Australian government declares Bramble Cay melomys rodent extinct

A rodent known as the Bramble Cay melomys has been officially declared extinct by the Australian Government, with climate change caused by humans reported as the cause.

The creature only lived on the small Australian sand island of Torres Strait, between the coast of Queensland and Papua New Guinea.

The Australian Government’s determination comes after scientists for the Queensland Government and University of Queensland said in 2016 that the Bramble Cay melomys was the first mammal to go extinct due to human-induced climate change.

Bramble Cay melomys (Ian Bell, EHP)

Torres Strait is only 340 metres long and 150 metres wide, and has suffered from more frequent and intense weather events that led to extremely high water levels.

Amid a list of endangered species released by the government, the Bramble Cay melomys was moved into the extinct category. The document also spelled out bad news for the spectacled flying-fox bat, whose population has halved in the past decade.

“The listing of species is critical in coordinating recovery efforts across all States and Territories and builds on the 425 million dollar (£233 million) the government has invested in protecting and preserving Australia’s most threatened species since coming to office,” said Melissa Price, the country’s minister for the environment.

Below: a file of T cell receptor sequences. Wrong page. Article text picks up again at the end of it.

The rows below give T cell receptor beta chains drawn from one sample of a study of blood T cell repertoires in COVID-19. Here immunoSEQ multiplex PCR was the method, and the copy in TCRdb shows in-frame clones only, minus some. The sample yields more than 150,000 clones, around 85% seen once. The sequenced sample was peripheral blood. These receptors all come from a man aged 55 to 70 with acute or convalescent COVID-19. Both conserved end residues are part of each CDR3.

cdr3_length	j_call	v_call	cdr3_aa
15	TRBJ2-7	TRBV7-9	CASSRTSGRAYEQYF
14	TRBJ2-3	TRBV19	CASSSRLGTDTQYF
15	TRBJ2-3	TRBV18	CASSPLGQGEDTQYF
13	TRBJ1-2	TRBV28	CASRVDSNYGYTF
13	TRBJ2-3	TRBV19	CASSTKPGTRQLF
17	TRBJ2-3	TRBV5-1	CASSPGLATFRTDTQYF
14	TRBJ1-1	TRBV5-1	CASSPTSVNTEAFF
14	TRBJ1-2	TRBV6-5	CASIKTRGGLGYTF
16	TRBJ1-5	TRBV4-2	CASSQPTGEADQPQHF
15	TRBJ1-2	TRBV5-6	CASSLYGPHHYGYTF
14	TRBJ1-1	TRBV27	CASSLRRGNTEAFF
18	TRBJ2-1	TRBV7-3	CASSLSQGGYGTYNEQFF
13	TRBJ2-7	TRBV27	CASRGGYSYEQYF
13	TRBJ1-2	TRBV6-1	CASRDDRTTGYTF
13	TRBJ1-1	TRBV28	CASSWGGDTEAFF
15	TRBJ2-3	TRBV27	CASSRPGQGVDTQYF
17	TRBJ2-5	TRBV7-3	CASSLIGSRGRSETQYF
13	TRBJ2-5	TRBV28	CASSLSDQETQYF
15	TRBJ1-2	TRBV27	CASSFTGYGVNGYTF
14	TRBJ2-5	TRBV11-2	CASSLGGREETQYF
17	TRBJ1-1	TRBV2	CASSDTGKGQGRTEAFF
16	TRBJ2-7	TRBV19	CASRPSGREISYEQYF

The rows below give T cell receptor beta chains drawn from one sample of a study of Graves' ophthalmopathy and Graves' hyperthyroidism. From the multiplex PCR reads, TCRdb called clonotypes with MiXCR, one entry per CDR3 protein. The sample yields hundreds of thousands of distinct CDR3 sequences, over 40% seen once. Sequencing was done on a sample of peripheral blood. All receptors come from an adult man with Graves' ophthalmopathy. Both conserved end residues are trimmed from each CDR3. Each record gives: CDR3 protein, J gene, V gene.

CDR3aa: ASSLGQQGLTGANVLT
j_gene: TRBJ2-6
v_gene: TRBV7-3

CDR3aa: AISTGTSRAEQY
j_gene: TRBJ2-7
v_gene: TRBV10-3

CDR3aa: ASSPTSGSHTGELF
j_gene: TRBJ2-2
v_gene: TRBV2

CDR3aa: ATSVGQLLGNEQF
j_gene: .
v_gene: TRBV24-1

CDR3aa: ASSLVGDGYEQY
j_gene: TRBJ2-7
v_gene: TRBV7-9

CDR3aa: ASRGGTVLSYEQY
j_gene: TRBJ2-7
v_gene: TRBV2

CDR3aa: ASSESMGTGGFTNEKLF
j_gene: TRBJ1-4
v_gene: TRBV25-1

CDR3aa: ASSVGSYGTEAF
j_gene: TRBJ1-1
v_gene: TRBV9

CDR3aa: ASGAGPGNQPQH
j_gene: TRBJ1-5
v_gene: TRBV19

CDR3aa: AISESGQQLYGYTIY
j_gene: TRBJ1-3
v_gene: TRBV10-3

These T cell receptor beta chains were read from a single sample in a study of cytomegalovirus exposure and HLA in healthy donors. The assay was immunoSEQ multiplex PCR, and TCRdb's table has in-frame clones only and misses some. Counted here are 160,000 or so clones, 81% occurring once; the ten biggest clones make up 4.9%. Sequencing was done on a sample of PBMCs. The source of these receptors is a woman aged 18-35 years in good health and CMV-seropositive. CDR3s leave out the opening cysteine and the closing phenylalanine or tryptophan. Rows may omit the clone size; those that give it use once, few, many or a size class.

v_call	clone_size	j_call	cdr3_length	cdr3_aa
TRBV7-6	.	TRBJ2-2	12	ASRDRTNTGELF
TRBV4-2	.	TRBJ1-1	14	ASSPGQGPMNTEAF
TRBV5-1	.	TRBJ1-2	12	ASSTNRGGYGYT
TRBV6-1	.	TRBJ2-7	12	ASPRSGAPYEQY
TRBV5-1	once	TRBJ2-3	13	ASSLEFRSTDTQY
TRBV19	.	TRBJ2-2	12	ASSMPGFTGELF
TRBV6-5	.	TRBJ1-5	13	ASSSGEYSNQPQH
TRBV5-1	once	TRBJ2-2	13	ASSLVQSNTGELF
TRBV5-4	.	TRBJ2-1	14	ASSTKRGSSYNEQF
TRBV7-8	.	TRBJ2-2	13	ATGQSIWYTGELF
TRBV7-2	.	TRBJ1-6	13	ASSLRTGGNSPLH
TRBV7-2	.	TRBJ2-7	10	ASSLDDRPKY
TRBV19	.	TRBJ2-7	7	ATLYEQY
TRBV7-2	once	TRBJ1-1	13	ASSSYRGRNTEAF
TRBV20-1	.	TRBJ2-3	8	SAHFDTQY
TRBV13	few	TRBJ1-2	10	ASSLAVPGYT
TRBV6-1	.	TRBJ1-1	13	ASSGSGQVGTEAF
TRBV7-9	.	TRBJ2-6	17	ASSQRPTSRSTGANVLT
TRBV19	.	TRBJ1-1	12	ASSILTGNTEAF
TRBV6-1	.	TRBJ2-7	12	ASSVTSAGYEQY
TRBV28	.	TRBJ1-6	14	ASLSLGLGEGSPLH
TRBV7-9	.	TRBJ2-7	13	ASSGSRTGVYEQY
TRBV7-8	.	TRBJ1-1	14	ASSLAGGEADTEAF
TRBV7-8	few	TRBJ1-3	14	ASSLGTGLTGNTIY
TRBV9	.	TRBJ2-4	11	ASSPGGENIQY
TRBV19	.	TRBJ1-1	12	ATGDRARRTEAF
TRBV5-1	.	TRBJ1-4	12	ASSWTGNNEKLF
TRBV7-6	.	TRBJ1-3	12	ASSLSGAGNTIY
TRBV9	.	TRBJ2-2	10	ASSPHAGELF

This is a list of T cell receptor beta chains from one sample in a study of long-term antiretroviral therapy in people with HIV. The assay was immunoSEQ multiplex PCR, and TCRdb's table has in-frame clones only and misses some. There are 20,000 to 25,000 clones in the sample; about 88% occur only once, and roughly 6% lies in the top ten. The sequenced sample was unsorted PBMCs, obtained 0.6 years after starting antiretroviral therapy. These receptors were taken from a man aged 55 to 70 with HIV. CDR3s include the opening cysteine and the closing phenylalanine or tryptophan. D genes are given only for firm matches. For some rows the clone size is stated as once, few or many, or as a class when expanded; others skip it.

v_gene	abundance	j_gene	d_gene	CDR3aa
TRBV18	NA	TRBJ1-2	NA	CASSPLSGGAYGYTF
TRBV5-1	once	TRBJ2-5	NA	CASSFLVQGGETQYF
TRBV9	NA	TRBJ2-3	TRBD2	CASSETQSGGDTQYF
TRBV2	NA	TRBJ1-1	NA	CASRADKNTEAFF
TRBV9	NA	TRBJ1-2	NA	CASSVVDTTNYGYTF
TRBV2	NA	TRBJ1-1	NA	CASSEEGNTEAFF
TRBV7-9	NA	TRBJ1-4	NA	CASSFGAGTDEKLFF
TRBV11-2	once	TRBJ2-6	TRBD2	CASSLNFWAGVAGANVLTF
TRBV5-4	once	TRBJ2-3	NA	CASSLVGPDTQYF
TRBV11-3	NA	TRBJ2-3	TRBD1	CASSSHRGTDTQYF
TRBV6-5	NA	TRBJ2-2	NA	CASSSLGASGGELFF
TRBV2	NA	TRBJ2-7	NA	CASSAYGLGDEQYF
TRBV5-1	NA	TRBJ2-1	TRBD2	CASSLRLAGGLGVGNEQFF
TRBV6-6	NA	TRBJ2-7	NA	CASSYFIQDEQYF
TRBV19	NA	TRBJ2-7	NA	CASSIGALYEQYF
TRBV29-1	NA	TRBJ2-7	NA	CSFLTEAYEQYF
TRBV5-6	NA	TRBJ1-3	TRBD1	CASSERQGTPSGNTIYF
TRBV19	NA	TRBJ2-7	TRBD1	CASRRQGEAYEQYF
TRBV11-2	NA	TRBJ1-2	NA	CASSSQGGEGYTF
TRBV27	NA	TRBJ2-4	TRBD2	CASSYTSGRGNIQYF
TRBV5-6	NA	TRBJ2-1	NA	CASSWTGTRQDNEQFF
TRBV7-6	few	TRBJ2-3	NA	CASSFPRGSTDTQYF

The Wilderness Society, an Australian environmental advocacy organisation, accused the Environment Minister of burying the official acknowledgement of the creature’s extinction in the fine print.

“If we do not acknowledge the full extent of the environmental crisis we are facing, then there is no way that our actions will be sufficient to deal with it,” said Tim Beshara, federal policy director for the non-profit organisation.

“The Bramble Cay melomys was a little brown rat. But it was our little brown rat and it was our responsibility to make sure it persisted. We failed.

“It was the only endemic mammal of the Great Barrier Reef and scientists have directly attributed its passing to climate change. Sea level rise and increased storm surges first removed the species’s food supplies and then ultimately washed the last vestiges of the population into the ocean.”

The Bramble Cay melomys was last spotted in 2009.

- Press Association

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